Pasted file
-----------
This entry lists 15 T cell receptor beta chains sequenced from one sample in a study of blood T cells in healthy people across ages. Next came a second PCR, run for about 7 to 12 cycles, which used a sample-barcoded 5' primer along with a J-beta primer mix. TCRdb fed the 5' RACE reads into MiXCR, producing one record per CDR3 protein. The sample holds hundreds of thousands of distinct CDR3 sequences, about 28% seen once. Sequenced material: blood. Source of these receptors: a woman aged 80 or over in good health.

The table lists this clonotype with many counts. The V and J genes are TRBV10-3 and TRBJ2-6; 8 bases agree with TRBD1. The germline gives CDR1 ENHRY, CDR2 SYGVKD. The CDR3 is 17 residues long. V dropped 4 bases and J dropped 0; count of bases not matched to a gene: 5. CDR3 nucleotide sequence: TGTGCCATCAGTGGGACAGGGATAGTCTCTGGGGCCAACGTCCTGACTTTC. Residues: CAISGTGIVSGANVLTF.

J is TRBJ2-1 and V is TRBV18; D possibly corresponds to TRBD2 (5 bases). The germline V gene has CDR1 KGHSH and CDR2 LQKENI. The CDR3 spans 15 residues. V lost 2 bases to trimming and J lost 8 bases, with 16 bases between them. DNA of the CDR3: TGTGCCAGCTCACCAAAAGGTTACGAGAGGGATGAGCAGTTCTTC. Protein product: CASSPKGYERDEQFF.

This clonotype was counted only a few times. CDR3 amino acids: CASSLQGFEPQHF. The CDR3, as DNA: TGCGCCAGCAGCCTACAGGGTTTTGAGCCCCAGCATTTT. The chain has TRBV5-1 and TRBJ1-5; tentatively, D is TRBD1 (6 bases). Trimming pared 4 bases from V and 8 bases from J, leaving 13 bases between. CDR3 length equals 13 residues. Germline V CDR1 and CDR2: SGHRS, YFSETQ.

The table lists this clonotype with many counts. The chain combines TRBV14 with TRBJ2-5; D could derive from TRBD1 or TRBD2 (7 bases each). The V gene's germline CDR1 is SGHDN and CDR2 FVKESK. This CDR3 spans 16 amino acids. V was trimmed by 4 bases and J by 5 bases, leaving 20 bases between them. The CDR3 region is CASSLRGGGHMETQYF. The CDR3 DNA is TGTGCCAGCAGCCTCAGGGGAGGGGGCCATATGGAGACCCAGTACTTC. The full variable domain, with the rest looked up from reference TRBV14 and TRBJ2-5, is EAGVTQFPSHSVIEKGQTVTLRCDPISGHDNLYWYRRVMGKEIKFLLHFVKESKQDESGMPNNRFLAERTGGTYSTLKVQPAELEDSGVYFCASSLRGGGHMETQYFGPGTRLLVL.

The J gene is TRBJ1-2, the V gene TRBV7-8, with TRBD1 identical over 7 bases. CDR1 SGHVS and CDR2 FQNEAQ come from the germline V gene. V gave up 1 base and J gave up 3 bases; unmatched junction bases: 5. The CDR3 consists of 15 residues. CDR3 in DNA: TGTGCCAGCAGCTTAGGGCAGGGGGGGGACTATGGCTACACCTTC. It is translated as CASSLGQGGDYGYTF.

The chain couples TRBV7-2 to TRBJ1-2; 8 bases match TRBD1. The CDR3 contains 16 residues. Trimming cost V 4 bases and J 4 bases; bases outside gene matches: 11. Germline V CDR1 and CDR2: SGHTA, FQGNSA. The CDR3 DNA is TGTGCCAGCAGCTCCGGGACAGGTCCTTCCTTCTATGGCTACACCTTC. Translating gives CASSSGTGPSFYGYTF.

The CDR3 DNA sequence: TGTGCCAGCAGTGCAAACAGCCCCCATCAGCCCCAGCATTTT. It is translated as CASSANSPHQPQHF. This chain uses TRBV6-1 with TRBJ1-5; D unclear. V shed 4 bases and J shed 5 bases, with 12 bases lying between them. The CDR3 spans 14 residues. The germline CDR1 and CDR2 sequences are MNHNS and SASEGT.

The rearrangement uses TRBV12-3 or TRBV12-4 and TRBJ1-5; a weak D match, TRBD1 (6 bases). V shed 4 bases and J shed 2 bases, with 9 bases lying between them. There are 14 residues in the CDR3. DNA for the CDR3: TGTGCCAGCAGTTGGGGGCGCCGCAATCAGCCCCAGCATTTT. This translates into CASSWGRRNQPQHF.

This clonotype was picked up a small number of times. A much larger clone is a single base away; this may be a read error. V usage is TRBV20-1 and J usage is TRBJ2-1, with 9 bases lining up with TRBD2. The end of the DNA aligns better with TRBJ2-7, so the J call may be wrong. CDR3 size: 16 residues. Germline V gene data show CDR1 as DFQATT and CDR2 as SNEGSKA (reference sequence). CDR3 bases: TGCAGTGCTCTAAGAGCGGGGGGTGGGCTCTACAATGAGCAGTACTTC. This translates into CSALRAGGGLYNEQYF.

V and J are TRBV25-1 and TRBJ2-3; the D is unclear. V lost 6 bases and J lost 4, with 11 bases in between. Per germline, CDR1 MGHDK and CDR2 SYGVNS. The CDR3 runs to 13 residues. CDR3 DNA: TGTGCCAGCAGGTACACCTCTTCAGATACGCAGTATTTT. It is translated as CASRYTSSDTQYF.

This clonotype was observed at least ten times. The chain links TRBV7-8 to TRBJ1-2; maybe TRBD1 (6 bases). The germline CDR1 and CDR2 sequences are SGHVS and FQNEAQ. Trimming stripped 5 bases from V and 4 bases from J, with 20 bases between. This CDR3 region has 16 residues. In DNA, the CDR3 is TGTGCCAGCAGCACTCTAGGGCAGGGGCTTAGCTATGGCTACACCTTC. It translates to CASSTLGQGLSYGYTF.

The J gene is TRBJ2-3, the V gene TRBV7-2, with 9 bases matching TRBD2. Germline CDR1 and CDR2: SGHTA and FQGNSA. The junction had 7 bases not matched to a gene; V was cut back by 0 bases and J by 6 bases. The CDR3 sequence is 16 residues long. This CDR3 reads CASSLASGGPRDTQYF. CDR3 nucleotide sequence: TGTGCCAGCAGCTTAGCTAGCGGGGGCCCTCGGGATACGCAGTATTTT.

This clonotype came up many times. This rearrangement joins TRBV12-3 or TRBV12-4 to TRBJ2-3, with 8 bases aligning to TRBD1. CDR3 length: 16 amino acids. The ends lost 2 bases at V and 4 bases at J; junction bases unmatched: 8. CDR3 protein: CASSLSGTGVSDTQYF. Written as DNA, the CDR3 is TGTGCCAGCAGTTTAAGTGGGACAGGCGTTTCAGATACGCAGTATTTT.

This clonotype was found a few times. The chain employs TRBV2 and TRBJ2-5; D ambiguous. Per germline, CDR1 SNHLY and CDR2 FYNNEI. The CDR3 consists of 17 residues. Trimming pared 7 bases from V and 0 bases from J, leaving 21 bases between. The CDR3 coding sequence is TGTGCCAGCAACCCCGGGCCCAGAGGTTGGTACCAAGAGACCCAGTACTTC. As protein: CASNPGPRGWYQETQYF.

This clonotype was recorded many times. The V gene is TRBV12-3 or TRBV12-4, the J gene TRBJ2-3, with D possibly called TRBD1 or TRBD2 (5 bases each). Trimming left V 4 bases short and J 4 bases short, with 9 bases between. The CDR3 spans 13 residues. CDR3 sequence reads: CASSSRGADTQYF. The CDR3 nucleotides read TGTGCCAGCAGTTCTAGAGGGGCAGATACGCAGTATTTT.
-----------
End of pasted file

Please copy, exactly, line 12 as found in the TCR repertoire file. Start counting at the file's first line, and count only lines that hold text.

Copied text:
This clonotype was observed at least ten times. The chain links TRBV7-8 to TRBJ1-2; maybe TRBD1 (6 bases). The germline CDR1 and CDR2 sequences are SGHVS and FQNEAQ. Trimming stripped 5 bases from V and 4 bases from J, with 20 bases between. This CDR3 region has 16 residues. In DNA, the CDR3 is TGTGCCAGCAGCACTCTAGGGCAGGGGCTTAGCTATGGCTACACCTTC. It translates to CASSTLGQGLSYGYTF.